I acknowledge that we could have been clearer in the electoral campaign platform with respect to budget bills because, by their very nature, all budget bills are omnibus legislation. The point we are trying to make under proposed subsection 69.1(2) is that, if the budget bill proposes to make changes to other consequential acts, those changes have to be directly related to the implementation of the budget. It would be quite inefficient to break up a budget bill into numerous component parts because it would essentially render the whole budgetary process unworkable. The key in this area is the transfer of power from the government to the Speaker to make the final determination as to whether a piece of legislation is considered omnibus legislation or not, and the discretion would then rest entirely with the Speaker.
The third proposed area that is captured in Motion No. 18 relates to the estimates. The purpose of that change is to deal with what is a backward process right now where information about the budget is not clear. The changes being proposed would give parliamentarians better information ahead the budgetary process of instead of after it.
The fourth element that is proposed within Motion No. 18 deals specifically with parliamentary secretaries. In the previous Parliaments under the Conservative government, particularly in the 41st Parliament, in many but not necessarily all committees we saw the parliamentary secretary of the day dominating the agenda and denuding the broad capacity of all members of the House, particularly on the government side, from seriously looking at legislation that was coming through. The proposal we are putting forth in the Standing Orders would clarify the role of a parliamentary secretary. Parliamentary secretaries would still play an important liaison role with both the minister and the ministries they represent, but we would take away their capacity to be part of quorum and to vote. However, they would still play a very important liaison function with respect to dealing more rapidly with any of the issues that may arise at committee, through their participation. That is the fourth purpose in Motion No. 18 as to why the proposed changes are being advanced.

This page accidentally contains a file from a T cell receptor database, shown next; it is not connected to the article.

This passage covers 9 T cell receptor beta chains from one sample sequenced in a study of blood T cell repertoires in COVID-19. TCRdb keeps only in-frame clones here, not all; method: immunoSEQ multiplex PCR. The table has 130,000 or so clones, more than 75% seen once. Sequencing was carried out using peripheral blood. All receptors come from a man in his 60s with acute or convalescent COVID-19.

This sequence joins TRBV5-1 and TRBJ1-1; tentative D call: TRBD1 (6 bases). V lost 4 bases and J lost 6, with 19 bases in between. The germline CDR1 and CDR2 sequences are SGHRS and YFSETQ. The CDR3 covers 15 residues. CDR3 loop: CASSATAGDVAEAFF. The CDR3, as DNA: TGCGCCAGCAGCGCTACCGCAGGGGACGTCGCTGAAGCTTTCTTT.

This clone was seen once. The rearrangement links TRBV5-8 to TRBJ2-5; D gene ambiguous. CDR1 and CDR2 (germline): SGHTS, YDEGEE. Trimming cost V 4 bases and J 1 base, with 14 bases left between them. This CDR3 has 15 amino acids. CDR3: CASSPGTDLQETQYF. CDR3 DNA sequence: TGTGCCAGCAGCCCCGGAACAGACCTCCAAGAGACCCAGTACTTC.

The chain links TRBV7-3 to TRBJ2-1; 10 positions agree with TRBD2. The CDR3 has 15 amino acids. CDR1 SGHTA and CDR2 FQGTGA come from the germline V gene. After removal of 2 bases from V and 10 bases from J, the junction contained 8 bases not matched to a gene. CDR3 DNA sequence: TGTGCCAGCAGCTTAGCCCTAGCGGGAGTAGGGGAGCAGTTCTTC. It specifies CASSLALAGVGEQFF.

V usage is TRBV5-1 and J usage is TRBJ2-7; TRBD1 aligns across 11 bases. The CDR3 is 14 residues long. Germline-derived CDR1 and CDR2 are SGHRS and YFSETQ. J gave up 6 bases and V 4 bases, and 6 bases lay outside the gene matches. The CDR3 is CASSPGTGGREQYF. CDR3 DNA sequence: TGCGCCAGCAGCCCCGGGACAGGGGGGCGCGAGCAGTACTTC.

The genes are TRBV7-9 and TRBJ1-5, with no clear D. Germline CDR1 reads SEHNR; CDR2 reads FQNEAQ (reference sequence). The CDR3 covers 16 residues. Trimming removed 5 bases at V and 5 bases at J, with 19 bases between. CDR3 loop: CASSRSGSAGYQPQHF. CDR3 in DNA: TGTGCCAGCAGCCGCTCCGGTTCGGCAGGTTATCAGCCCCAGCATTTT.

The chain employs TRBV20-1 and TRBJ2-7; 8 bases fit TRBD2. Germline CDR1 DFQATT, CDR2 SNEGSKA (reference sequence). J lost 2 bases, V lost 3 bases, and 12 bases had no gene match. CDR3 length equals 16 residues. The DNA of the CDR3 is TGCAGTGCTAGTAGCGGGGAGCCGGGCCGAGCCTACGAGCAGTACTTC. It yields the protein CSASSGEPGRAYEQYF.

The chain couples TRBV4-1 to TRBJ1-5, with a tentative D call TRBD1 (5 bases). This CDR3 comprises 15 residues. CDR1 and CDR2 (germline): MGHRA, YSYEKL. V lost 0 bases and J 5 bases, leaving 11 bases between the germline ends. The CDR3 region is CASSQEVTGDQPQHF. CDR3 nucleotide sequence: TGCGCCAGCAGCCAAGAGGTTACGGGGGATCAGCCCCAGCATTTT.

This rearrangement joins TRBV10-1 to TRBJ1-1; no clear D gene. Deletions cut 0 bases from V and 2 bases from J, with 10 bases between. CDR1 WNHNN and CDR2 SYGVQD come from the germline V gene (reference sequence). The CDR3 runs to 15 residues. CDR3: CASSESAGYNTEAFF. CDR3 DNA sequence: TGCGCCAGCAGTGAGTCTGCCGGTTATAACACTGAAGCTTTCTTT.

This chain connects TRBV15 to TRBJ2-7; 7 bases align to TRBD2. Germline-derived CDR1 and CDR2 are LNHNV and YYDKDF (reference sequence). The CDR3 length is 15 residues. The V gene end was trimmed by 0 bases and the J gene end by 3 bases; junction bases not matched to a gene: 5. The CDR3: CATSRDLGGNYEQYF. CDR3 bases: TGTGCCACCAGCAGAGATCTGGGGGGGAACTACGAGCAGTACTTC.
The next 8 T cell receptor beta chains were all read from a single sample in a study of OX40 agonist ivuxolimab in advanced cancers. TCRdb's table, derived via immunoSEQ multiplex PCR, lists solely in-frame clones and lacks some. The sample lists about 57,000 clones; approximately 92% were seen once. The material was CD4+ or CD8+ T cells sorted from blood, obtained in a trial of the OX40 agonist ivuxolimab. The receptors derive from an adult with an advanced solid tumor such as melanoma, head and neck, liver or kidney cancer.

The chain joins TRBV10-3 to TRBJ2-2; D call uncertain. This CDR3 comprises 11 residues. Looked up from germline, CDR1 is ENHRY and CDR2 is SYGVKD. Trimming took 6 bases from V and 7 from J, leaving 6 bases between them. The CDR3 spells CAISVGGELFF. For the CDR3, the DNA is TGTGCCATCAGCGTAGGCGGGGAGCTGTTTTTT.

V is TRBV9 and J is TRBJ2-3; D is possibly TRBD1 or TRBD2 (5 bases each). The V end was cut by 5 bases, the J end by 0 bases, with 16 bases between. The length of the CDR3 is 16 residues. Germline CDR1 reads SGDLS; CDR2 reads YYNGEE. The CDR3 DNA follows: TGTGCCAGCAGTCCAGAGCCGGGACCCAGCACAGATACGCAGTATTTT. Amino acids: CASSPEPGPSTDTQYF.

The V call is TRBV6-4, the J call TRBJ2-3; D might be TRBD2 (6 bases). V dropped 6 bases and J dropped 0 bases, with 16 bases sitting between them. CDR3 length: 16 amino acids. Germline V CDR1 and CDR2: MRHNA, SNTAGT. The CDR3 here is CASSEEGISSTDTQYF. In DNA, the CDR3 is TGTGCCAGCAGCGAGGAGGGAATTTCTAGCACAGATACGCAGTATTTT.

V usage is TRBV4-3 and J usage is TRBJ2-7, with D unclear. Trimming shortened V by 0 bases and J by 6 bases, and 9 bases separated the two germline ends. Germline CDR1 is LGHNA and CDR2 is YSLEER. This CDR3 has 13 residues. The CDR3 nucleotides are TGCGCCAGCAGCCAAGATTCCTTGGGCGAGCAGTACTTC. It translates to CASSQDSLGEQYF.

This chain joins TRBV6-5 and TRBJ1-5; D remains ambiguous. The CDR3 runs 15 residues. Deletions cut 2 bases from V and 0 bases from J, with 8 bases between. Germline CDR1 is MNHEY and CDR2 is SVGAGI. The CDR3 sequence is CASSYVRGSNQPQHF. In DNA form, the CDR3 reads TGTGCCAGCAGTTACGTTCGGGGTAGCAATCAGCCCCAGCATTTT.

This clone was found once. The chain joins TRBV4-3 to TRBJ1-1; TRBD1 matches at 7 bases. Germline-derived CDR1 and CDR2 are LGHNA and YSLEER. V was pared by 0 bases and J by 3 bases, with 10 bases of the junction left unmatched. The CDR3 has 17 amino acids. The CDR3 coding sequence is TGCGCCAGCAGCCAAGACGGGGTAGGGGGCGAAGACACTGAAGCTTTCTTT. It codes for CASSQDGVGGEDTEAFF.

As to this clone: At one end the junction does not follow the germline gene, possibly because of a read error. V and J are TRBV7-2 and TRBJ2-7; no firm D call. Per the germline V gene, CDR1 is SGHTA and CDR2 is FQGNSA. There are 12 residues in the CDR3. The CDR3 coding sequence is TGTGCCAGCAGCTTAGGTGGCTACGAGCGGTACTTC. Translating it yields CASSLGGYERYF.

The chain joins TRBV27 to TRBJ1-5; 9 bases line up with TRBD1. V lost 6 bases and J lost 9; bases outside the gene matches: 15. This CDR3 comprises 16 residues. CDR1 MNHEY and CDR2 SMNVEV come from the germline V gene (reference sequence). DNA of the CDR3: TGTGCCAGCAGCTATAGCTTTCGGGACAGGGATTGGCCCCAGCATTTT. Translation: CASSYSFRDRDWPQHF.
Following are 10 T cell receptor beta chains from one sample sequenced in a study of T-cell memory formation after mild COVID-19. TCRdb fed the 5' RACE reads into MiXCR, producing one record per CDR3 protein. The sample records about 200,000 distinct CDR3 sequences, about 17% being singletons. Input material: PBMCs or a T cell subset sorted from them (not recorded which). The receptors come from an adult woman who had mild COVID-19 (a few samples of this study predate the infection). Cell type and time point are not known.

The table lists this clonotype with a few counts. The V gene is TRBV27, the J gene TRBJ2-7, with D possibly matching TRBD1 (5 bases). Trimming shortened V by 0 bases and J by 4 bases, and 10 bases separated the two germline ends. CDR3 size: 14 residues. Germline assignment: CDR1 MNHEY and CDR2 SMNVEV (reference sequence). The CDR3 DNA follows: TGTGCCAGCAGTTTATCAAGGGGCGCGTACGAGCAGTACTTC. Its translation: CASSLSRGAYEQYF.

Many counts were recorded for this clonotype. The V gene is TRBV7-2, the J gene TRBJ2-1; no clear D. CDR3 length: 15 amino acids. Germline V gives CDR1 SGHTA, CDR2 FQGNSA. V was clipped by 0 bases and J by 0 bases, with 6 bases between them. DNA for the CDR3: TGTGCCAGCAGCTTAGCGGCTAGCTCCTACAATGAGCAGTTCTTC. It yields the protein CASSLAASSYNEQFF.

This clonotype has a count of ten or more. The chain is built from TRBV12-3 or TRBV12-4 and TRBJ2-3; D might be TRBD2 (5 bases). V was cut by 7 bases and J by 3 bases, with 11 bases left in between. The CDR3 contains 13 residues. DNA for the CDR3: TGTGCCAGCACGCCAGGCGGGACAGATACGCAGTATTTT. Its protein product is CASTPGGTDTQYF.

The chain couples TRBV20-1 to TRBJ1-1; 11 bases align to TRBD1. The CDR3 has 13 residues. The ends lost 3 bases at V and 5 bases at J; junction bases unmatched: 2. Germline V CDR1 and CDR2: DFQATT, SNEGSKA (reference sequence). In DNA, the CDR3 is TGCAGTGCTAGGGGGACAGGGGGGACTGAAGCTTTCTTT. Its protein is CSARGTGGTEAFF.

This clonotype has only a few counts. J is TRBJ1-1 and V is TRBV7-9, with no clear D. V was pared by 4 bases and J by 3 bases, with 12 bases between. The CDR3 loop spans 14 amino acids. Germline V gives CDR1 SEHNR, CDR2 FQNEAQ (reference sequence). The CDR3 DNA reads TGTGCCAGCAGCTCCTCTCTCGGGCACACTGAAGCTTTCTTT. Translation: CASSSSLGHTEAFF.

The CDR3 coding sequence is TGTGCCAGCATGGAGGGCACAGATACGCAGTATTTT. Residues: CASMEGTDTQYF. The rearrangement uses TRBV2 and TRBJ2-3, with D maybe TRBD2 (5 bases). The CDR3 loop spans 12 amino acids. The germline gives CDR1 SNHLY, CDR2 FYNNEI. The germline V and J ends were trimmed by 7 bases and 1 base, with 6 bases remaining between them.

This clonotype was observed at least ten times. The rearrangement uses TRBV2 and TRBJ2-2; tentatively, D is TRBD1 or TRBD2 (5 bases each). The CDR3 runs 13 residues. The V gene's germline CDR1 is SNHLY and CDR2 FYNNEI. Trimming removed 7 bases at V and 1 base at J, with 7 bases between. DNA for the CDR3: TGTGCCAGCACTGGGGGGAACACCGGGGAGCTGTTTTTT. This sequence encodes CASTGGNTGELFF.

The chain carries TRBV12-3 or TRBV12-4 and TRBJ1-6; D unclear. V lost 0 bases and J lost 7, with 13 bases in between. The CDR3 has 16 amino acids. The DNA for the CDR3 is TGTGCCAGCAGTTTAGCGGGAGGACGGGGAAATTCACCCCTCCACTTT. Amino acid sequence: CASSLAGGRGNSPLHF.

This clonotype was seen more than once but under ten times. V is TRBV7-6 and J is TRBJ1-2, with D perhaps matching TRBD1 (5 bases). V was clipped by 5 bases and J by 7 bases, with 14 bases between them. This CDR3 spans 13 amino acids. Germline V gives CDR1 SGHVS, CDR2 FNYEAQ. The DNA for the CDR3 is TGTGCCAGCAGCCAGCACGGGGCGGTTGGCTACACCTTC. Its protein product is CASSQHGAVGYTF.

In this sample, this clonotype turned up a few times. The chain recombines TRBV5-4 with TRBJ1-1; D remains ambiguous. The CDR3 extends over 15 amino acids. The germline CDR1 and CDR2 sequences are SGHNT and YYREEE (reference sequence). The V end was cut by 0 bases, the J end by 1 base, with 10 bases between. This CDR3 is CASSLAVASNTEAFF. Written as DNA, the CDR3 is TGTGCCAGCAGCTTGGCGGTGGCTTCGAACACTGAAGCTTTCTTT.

With respect to the last item, which has not made it into Motion No. 18, with respect to a prime minister's question period, the government has chosen to advance that particular measure by way of an established practised convention. I hope that we would give some serious consideration to following the United Kingdom model where the big difference is that, unlike the model we are executing now, the questions are tabled two days in advance by the opposition, which gives the prime minister of the day the opportunity to have a more fulsome response. This is as opposed to playing gotcha, as we are seeing right now with respect to question period.
I want to wrap up by simply saying that there has been some suggestion that there is an underhanded attempt by this government to ram through changes to the Standing Orders. I am a member of the Standing Committee on Procedure and House Affairs. If the House leader had every intention of ramming things through, rather than presenting the discussion paper that was brought forward to PROC, she would have simply tabled a motion directly to the House to change the Standings Orders and to ram everything through that the government wanted, which is probably what the previous government would have done. This government did not do that. I want Canadians to understand that was never the intent or purpose behind the discussion paper. The intent was to solicit honest feedback. The Standing Committee on Procedure and House Affairs was already doing very good work on a number of fronts, and this was to expand some of the other ideas that we felt merited discussion.
I am happy to take questions from any of my colleagues.